your anonymity is one of them.
Q: So do you have a television? What shows do you watch? Any other reality shows—the Kardashians maybe?
EVE: We do have a TV but don’t get any TV reception. Who are the Kardashians? We don’t watch much TV but we do watch our show when we can to make sure we’re happy with how we’re portrayed.
Q: Why did you decide to write this book? Is book production easier than television production?
EVE: Both book and TV production are a TON of work. Eivin convinced me to write this book—he convinces me to do a lot of things!—and believes in my abilities as a cook and writer, or I may not have made the leap into producing a cookbook while raising two young children.
Q: Do you both share in the cooking responsibilities at home?
EIVIN: I used to cook, then Eve and I started living together and she just is so good at it that I have kind of forgotten how. But even if I am cooking in the kitchen she tends to take over.
EVE: He can make pasta, do that type of thing but, yeah, I do most of the cooking. It’s also just that I’m home with the kids more so it is a practicality thing a lot of the time. It’s like my domain, too. Really, it’s my own damn fault that he doesn’t cook.
Q: So you have kind of fallen into traditional roles…Eivin hunts and you gather?
EVE: Well, I’ve gone hunting with Eivin lots of times but not always with a gun. I feel more like a gatherer and a nurturer than a hunter at the moment. I’m sure I’ll try hunting again someday but it was really hard on me when I killed my first deer. I want to do it but I think I’m going to hold off for a little bit; it’s hard with two small babies.
EIVIN: Eve would come back each day with more poundage in mushrooms and blueberries than I would in meat.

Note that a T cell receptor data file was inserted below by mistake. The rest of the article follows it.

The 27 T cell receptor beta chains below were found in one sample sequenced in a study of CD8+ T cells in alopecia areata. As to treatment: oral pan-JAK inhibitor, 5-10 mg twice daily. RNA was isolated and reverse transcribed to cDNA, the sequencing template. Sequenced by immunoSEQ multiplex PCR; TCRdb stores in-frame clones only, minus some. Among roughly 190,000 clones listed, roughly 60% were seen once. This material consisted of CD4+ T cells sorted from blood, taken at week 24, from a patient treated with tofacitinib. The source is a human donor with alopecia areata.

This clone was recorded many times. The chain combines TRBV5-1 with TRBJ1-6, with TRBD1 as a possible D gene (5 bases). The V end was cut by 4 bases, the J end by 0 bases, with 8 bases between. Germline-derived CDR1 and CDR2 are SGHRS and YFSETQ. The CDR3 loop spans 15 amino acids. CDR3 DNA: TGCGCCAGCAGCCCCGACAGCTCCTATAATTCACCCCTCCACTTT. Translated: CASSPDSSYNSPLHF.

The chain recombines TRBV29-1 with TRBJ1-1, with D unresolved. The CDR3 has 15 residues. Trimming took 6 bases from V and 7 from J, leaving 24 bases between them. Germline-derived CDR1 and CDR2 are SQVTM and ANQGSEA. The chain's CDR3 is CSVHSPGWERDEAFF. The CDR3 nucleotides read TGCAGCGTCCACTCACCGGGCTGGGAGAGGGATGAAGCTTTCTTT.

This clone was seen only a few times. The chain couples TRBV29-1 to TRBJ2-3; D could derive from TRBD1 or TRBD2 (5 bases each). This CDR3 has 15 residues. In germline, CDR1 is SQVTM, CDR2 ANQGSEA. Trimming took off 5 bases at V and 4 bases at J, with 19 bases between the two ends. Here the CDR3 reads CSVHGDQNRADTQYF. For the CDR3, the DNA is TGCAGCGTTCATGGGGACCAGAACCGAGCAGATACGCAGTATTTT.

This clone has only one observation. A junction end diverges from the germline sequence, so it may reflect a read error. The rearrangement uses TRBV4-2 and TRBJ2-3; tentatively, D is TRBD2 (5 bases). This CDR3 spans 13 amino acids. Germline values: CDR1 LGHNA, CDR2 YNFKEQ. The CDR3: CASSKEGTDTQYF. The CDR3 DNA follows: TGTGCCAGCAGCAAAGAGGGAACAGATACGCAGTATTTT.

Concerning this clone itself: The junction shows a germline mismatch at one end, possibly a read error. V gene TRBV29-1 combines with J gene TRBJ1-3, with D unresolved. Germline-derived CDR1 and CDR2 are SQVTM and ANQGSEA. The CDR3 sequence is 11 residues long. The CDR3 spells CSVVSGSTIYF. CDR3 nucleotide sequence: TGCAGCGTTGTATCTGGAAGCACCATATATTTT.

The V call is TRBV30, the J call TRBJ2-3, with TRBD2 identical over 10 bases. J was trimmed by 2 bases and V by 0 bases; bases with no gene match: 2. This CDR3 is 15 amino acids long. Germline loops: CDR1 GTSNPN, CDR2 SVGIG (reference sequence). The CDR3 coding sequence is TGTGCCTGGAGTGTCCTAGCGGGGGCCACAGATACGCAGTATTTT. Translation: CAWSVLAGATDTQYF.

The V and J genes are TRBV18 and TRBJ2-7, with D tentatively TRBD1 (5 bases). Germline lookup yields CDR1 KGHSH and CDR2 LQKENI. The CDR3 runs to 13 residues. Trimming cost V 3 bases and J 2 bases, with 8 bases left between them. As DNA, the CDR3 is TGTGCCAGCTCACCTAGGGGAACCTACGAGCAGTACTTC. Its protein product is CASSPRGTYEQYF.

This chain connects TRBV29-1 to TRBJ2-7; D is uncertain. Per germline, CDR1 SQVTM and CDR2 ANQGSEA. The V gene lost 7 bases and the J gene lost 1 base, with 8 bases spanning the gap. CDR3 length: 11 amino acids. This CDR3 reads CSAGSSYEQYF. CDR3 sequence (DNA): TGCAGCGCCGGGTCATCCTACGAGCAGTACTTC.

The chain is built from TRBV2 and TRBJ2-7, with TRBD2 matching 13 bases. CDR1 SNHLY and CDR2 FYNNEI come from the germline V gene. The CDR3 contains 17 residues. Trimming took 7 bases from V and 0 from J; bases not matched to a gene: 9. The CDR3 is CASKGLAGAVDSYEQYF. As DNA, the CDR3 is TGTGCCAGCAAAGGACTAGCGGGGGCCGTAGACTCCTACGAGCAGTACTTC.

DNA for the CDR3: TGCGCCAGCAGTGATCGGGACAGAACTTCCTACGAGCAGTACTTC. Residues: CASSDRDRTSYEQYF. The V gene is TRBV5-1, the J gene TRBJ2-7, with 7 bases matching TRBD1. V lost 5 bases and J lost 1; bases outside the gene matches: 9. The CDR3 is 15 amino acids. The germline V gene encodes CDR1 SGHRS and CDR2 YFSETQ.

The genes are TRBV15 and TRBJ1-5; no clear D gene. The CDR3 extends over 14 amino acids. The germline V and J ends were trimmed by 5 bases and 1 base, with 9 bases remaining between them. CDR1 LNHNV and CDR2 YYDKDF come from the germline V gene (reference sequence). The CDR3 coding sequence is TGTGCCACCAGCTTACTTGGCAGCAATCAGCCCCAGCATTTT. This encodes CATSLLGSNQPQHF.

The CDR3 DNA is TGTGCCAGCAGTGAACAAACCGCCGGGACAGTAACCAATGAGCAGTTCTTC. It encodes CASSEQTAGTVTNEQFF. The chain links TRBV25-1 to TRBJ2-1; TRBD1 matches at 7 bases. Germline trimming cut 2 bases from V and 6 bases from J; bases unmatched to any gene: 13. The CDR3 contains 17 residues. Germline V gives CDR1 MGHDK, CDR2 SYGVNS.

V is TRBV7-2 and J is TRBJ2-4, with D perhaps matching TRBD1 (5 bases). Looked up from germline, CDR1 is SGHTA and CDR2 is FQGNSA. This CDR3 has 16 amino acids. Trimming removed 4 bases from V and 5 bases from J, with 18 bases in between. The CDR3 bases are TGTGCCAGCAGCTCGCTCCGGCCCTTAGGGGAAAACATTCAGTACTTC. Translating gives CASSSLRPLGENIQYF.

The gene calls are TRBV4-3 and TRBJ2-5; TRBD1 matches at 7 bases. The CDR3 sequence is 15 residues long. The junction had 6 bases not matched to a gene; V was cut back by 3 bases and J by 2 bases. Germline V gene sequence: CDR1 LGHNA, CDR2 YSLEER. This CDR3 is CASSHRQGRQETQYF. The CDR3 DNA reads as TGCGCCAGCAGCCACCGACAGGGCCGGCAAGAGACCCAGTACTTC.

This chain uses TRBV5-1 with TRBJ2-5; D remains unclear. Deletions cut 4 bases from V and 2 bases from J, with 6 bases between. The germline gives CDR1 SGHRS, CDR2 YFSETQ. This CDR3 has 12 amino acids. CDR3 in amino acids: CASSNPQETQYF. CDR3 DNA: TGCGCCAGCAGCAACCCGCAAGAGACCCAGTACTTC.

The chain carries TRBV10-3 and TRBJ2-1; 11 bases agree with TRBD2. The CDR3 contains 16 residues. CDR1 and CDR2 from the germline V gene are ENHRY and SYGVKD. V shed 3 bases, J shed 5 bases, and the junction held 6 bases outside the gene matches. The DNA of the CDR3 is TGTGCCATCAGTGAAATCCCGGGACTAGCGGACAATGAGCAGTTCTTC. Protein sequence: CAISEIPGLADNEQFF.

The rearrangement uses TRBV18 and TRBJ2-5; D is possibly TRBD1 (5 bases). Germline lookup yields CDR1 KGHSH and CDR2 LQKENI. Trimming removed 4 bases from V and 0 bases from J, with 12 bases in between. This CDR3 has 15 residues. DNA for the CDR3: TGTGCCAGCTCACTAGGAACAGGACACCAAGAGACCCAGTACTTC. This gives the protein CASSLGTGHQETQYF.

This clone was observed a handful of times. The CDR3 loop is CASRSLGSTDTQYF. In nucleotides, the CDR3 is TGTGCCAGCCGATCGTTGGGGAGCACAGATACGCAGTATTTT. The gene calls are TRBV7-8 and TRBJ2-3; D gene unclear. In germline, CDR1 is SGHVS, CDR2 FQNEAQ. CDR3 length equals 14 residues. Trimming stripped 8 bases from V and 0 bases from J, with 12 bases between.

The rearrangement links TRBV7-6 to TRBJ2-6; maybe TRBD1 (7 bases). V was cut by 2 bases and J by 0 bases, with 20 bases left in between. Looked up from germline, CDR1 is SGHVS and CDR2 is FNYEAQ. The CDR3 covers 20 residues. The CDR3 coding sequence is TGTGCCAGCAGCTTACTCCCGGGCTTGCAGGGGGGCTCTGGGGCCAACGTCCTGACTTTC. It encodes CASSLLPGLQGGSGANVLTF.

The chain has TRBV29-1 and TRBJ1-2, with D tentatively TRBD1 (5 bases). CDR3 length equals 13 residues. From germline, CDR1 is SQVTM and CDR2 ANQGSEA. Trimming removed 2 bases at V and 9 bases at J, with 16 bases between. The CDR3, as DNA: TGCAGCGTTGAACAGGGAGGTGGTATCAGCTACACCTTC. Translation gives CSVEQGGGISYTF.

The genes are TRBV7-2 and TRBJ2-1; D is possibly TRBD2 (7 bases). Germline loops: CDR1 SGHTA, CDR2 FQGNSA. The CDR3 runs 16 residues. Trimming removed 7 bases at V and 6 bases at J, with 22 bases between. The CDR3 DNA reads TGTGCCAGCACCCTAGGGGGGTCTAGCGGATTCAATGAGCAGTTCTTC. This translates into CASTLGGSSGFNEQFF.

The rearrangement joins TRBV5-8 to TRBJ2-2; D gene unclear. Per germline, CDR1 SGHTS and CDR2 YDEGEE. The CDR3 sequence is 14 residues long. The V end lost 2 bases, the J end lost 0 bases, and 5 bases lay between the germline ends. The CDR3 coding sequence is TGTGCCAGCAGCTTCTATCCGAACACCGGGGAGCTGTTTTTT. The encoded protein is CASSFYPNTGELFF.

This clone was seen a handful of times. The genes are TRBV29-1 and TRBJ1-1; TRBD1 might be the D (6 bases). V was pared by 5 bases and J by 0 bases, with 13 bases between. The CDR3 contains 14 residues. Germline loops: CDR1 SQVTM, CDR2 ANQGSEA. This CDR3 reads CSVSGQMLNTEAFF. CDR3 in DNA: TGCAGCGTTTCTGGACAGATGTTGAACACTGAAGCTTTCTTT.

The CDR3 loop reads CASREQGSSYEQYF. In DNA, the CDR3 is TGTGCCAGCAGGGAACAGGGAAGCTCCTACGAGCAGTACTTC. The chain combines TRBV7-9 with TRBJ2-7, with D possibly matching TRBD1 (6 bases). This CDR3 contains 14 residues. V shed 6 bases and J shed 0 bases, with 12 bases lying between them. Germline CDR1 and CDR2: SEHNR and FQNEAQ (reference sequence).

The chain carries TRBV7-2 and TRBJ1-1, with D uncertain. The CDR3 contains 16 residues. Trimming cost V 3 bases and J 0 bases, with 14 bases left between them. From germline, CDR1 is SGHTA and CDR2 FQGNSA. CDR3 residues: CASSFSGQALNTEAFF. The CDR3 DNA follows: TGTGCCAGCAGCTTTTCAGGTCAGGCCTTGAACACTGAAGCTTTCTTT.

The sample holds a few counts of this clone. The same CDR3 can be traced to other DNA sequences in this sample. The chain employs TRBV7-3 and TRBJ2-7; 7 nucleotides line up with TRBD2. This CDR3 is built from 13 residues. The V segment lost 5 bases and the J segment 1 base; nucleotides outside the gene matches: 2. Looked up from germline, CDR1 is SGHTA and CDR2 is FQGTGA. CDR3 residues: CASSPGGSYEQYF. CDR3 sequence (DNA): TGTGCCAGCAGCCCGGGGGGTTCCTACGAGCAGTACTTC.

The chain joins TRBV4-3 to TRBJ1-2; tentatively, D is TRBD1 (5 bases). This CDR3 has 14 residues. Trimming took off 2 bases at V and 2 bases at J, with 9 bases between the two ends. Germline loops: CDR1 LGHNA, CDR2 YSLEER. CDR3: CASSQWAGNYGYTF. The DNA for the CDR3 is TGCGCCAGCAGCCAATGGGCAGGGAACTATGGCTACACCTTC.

Q: What’s your go-to meal when time is tight?
EVE: Bone broth soup.
Q: What wild Alaskan animal do you hope you never come face to face with?
EIVIN: Definitely a hungry brown bear mother.
Q: What do you two do on date nights? How often do you get to town?
EIVIN: We only go to town when necessary. A date night can be a walk on the homestead or a romantic boat ride to The Saltry Restaurant across Kachemak Bay.
EVE: We go to the store maybe twice a month, and mostly because we love fresh fruit, lettuce in the winters, grains, and some cheese.
Q: What livestock do you have on the homestead now?
EIVIN: Cows, horses, chickens, ducks, turkeys, goats, pigs—and Dad has a mean old goose I want to have over for dinner.
Q: Eivin, what’s the tool you absolutely couldn’t survive without?
EIVIN: I could survive without all of my tools, but it would be a real pain in my ass.
Q: Eve, Eivin is known for his daredevil chores, which is the one that makes you most nervous?
EVE: He hurts himself all the time, so I’m nervous whenever he leaves the house.
Q: Eve, you’re known for having the green thumb in the family. What should a gardener learn to be a success?
EVE: Gardening can be a bit of trial and error. The important thing
is to figure out what is successful for you and the area you live in. It requires diligent observation of little details in your garden space and of the plants. For me personally gardening is so instinctual it makes it difficult to pass along any specific advice.
Q: What are your favorite recipes from the book?
EIVIN: Molasses Ginger Chews. It’s a recipe from my mother Sharon’s side of the family and goes way back.
EVE: High-bush Cranberry Barbecue Sauce.
Q: Do you ever get the winter blues?
EVE: Not as long as I get some exercise outdoors and do creative projects like sewing, knitting, canning—of course, making mead or wine helps too!!!